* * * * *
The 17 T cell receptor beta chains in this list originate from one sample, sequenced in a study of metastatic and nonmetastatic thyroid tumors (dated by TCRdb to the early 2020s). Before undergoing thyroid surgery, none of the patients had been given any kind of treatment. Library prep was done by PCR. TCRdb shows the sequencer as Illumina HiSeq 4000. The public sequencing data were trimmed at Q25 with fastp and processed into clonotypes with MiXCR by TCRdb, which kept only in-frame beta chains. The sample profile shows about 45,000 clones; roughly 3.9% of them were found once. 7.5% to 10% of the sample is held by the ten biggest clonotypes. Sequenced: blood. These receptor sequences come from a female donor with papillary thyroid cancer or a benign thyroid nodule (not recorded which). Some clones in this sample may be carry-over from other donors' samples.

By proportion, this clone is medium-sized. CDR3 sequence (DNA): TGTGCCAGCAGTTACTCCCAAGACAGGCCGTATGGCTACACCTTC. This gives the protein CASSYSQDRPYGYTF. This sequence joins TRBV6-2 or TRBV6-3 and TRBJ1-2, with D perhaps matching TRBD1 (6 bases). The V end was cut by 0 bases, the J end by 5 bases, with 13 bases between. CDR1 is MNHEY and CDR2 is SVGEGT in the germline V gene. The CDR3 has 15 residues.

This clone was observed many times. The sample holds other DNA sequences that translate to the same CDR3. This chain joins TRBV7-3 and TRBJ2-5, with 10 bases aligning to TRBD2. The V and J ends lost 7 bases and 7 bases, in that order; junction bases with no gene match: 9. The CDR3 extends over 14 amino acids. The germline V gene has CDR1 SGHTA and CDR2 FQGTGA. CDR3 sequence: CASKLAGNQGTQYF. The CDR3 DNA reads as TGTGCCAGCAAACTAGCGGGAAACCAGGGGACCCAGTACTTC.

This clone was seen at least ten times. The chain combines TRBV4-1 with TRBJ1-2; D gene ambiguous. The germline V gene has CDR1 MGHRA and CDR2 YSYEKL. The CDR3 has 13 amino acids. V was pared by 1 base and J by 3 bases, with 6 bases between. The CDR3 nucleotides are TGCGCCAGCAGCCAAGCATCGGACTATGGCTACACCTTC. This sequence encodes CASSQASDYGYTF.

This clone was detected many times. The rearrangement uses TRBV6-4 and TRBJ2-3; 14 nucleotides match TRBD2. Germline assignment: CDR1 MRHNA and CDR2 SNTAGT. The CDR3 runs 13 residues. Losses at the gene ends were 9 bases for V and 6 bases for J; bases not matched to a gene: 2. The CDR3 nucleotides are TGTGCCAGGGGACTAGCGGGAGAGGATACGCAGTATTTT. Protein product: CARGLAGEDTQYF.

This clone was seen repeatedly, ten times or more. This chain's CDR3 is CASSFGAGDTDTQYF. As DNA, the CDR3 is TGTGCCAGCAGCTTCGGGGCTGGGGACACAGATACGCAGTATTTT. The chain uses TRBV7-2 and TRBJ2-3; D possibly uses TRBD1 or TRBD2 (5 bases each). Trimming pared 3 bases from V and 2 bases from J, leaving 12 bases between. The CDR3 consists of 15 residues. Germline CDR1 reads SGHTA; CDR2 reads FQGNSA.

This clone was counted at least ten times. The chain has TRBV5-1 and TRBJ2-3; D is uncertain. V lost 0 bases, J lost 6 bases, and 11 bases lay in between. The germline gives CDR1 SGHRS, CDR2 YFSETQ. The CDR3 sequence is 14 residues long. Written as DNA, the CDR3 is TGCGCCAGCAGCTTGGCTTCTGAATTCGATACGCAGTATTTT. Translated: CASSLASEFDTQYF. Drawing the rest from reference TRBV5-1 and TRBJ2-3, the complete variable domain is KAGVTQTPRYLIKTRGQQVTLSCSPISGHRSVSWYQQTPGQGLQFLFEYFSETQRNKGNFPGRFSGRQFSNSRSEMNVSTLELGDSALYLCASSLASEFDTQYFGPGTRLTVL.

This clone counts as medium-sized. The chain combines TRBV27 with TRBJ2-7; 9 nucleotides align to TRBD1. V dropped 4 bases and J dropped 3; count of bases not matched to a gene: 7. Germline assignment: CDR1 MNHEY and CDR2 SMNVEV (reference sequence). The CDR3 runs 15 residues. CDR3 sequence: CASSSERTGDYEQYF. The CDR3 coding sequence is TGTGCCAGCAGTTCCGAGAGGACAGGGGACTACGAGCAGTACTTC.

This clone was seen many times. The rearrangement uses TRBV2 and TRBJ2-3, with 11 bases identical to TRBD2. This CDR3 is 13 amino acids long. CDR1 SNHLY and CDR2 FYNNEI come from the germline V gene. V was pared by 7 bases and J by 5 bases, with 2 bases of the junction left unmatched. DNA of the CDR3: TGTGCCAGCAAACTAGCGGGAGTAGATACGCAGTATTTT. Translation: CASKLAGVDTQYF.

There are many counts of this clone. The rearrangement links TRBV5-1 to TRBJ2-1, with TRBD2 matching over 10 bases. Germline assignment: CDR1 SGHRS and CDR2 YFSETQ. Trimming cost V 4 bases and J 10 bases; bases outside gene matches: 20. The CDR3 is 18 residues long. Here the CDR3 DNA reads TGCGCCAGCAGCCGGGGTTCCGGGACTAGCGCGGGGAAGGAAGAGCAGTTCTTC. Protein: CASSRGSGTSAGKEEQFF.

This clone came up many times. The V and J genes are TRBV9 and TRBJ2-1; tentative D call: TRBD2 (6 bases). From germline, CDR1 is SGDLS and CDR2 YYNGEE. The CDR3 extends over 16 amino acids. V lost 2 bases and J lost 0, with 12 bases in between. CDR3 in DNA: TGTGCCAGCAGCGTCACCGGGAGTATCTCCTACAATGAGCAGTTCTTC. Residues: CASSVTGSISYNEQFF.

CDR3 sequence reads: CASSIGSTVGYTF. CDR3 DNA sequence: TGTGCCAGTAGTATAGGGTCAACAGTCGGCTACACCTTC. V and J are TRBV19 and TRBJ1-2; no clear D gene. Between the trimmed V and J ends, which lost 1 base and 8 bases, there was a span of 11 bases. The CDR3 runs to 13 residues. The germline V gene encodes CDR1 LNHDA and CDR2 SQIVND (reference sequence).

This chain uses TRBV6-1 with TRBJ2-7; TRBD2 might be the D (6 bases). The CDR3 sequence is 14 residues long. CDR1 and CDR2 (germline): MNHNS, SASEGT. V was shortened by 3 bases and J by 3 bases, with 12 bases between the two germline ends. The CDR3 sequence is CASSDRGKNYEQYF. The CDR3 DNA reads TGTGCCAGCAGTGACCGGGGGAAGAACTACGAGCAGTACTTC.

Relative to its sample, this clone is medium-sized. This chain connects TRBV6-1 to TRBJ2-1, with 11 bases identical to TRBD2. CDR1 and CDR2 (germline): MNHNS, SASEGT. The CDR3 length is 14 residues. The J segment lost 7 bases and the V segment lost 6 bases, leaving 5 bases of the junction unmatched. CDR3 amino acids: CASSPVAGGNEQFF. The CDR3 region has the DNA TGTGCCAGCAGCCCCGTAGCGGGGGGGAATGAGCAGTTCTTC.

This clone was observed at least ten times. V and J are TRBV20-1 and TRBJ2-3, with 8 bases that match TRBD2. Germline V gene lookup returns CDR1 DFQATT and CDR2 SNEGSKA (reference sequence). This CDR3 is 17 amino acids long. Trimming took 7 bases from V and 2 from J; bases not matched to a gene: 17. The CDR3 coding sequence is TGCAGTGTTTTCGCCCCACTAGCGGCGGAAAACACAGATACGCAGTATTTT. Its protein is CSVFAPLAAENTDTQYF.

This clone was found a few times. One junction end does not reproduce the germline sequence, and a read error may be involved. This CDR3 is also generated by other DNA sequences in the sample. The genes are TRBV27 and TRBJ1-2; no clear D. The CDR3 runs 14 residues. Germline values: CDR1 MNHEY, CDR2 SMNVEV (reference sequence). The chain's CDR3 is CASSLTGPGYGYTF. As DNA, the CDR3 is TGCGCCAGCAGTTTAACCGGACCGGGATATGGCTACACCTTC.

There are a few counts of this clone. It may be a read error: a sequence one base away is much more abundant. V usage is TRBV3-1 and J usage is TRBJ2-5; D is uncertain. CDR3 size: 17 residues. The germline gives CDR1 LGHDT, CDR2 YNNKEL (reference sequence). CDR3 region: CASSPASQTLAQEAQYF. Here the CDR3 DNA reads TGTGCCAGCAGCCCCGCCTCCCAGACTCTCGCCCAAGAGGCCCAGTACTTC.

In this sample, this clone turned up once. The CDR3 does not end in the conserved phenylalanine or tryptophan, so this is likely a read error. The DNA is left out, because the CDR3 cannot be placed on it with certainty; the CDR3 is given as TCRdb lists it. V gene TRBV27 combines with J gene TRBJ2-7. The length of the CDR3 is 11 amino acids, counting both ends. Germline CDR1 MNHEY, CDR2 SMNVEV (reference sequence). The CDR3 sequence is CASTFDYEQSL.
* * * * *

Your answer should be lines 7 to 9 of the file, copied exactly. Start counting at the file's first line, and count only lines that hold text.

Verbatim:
This clone was counted at least ten times. The chain has TRBV5-1 and TRBJ2-3; D is uncertain. V lost 0 bases, J lost 6 bases, and 11 bases lay in between. The germline gives CDR1 SGHRS, CDR2 YFSETQ. The CDR3 sequence is 14 residues long. Written as DNA, the CDR3 is TGCGCCAGCAGCTTGGCTTCTGAATTCGATACGCAGTATTTT. Translated: CASSLASEFDTQYF. Drawing the rest from reference TRBV5-1 and TRBJ2-3, the complete variable domain is KAGVTQTPRYLIKTRGQQVTLSCSPISGHRSVSWYQQTPGQGLQFLFEYFSETQRNKGNFPGRFSGRQFSNSRSEMNVSTLELGDSALYLCASSLASEFDTQYFGPGTRLTVL.

This clone counts as medium-sized. The chain combines TRBV27 with TRBJ2-7; 9 nucleotides align to TRBD1. V dropped 4 bases and J dropped 3; count of bases not matched to a gene: 7. Germline assignment: CDR1 MNHEY and CDR2 SMNVEV (reference sequence). The CDR3 runs 15 residues. CDR3 sequence: CASSSERTGDYEQYF. The CDR3 coding sequence is TGTGCCAGCAGTTCCGAGAGGACAGGGGACTACGAGCAGTACTTC.

This clone was seen many times. The rearrangement uses TRBV2 and TRBJ2-3, with 11 bases identical to TRBD2. This CDR3 is 13 amino acids long. CDR1 SNHLY and CDR2 FYNNEI come from the germline V gene. V was pared by 7 bases and J by 5 bases, with 2 bases of the junction left unmatched. DNA of the CDR3: TGTGCCAGCAAACTAGCGGGAGTAGATACGCAGTATTTT. Translation: CASKLAGVDTQYF.